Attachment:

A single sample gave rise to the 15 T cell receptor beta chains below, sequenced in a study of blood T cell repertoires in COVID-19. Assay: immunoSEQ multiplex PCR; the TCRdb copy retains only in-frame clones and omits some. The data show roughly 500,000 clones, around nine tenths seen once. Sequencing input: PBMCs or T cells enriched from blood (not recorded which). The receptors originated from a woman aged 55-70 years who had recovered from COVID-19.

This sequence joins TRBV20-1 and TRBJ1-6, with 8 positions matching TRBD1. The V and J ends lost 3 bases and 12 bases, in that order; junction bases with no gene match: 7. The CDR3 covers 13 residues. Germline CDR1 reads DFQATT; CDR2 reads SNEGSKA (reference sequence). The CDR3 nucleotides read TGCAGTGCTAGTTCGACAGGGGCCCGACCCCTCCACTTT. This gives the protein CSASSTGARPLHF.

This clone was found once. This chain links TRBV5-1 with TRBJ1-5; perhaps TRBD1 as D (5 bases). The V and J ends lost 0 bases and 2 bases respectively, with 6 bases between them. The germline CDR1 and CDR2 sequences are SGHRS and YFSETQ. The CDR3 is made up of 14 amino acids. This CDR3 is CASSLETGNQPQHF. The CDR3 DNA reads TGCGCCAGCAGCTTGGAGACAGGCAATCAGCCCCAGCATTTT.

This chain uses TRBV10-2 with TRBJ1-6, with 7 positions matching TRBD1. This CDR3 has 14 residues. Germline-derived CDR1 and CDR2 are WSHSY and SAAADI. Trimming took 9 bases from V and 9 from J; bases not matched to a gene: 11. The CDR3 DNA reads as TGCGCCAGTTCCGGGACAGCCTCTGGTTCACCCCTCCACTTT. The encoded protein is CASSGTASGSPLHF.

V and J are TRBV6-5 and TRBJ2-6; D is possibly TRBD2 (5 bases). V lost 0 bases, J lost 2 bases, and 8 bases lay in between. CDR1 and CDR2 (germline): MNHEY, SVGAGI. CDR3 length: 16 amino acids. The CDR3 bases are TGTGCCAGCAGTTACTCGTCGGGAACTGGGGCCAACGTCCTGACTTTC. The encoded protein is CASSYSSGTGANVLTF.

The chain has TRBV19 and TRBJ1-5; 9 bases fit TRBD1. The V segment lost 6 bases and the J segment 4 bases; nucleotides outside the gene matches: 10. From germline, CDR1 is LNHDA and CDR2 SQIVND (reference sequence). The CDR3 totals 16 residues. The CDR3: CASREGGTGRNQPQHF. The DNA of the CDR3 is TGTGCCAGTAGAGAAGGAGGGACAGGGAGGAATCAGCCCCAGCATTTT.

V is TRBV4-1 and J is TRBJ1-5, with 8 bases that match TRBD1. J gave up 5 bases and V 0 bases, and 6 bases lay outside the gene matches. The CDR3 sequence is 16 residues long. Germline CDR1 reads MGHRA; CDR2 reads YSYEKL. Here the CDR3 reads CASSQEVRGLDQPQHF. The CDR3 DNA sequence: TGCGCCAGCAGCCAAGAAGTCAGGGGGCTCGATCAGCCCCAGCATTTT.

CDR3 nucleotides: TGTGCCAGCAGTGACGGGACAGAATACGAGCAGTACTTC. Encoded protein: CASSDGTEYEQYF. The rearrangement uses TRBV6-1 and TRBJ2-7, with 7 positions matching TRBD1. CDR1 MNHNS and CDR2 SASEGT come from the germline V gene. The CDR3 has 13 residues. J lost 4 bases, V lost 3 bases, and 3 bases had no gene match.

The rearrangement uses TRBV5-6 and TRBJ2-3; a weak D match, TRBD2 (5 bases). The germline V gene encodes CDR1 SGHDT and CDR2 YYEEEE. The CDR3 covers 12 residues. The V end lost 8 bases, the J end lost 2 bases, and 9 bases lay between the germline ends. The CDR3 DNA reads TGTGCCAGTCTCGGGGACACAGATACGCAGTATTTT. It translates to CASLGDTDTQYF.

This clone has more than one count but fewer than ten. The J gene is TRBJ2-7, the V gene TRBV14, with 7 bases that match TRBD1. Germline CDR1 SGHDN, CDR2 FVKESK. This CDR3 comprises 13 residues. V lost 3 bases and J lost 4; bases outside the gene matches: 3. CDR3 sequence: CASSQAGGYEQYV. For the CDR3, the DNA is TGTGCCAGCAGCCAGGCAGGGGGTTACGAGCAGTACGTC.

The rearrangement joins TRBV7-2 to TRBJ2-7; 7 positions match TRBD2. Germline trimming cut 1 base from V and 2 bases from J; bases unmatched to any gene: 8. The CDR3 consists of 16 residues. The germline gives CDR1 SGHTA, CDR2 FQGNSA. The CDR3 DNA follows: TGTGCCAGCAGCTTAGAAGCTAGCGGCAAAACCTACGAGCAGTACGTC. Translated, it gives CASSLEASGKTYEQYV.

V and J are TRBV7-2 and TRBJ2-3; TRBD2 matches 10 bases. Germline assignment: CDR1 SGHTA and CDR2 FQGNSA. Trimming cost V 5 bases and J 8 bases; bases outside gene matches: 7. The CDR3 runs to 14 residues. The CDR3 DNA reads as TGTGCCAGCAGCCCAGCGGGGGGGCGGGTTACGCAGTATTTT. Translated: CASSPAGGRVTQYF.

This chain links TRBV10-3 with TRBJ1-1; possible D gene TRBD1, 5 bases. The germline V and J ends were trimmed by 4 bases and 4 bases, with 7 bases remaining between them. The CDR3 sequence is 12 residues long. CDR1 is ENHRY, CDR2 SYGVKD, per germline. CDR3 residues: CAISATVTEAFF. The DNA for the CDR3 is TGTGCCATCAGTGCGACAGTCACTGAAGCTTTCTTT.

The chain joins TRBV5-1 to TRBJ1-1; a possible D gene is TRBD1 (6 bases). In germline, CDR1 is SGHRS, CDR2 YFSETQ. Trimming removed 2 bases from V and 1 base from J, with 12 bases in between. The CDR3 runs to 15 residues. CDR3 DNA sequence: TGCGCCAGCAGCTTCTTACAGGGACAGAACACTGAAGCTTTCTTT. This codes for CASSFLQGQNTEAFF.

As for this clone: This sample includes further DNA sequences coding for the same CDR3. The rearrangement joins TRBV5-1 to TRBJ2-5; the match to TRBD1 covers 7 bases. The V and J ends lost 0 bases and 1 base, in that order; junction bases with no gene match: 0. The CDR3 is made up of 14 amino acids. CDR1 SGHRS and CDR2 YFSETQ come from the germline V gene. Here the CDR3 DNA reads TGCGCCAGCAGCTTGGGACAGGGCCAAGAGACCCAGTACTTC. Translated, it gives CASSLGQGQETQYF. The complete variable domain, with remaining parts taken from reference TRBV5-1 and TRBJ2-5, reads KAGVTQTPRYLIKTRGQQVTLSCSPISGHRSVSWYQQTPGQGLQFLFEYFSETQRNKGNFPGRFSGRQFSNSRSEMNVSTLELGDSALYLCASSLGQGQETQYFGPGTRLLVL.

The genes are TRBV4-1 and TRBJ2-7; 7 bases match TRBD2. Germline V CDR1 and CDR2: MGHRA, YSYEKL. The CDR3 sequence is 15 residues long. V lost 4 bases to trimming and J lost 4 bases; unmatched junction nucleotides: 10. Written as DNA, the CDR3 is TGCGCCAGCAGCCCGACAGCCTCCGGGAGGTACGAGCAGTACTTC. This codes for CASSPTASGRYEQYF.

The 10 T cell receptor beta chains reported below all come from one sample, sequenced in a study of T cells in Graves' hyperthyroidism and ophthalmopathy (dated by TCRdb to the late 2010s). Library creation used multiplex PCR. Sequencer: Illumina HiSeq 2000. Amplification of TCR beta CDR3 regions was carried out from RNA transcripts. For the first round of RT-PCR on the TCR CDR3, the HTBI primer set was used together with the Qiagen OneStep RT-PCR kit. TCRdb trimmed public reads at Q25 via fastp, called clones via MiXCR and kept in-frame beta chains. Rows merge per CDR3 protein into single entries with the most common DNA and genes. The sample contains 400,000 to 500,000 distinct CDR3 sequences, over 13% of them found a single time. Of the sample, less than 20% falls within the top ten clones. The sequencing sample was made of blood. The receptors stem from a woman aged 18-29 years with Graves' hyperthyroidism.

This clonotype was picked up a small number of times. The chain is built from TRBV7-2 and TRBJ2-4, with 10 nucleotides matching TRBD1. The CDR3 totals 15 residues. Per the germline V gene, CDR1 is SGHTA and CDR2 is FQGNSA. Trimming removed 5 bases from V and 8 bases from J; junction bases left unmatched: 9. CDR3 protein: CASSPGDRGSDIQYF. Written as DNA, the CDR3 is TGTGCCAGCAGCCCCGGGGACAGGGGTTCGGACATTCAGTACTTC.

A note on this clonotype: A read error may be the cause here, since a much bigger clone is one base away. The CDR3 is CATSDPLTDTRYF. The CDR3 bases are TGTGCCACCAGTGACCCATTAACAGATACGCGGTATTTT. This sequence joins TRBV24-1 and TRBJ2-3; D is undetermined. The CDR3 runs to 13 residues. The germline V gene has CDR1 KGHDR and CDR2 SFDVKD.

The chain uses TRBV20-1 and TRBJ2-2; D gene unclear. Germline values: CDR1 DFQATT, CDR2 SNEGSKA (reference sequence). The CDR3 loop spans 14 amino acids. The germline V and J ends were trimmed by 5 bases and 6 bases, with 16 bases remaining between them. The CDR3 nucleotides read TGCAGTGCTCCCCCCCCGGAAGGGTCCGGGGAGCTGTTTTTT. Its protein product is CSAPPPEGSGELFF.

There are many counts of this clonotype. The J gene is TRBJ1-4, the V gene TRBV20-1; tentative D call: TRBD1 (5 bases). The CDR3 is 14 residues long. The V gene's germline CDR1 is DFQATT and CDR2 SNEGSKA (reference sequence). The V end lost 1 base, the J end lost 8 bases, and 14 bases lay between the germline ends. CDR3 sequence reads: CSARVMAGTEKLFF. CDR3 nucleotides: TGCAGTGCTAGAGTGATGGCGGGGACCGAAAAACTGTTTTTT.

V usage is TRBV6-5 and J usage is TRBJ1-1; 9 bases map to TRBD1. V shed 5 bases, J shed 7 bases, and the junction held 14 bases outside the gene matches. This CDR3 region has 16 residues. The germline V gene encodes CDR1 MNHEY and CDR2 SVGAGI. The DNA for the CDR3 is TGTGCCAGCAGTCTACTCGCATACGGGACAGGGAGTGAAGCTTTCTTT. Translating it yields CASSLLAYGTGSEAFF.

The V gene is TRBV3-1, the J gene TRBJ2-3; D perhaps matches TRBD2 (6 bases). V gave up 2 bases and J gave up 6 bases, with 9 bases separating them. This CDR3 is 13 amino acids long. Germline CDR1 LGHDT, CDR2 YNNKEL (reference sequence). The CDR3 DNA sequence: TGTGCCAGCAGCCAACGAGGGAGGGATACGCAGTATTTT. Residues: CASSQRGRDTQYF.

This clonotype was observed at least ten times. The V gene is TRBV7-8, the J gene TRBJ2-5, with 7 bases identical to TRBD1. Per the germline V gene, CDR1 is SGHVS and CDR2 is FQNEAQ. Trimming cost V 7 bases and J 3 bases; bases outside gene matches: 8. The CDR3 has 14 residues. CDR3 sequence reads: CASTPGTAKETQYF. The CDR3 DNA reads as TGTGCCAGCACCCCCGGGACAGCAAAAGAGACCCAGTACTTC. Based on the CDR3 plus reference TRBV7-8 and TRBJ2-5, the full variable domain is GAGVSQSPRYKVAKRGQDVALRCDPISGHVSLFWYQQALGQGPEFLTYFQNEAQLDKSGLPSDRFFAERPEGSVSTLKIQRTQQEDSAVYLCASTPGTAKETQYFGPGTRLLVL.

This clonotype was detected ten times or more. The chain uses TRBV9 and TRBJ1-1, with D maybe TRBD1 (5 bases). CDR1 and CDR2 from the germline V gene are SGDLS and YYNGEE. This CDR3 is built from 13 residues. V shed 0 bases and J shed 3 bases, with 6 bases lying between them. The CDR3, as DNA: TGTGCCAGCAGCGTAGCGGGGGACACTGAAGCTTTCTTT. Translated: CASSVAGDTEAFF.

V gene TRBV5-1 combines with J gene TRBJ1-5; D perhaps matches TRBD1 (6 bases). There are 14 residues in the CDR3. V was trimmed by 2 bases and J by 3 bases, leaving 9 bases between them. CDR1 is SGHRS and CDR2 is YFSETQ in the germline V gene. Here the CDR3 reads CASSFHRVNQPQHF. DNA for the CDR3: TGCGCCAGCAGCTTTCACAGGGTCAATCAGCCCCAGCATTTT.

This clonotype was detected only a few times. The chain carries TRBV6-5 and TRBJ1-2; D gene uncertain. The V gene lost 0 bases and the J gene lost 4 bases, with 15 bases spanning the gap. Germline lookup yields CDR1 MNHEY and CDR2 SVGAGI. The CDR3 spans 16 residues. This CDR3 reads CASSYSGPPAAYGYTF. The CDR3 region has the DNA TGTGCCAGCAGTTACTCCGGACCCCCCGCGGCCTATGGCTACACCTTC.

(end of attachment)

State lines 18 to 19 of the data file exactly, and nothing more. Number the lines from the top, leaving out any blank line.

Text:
This clonotype was picked up a small number of times. The chain is built from TRBV7-2 and TRBJ2-4, with 10 nucleotides matching TRBD1. The CDR3 totals 15 residues. Per the germline V gene, CDR1 is SGHTA and CDR2 is FQGNSA. Trimming removed 5 bases from V and 8 bases from J; junction bases left unmatched: 9. CDR3 protein: CASSPGDRGSDIQYF. Written as DNA, the CDR3 is TGTGCCAGCAGCCCCGGGGACAGGGGTTCGGACATTCAGTACTTC.

A note on this clonotype: A read error may be the cause here, since a much bigger clone is one base away. The CDR3 is CATSDPLTDTRYF. The CDR3 bases are TGTGCCACCAGTGACCCATTAACAGATACGCGGTATTTT. This sequence joins TRBV24-1 and TRBJ2-3; D is undetermined. The CDR3 runs to 13 residues. The germline V gene has CDR1 KGHDR and CDR2 SFDVKD.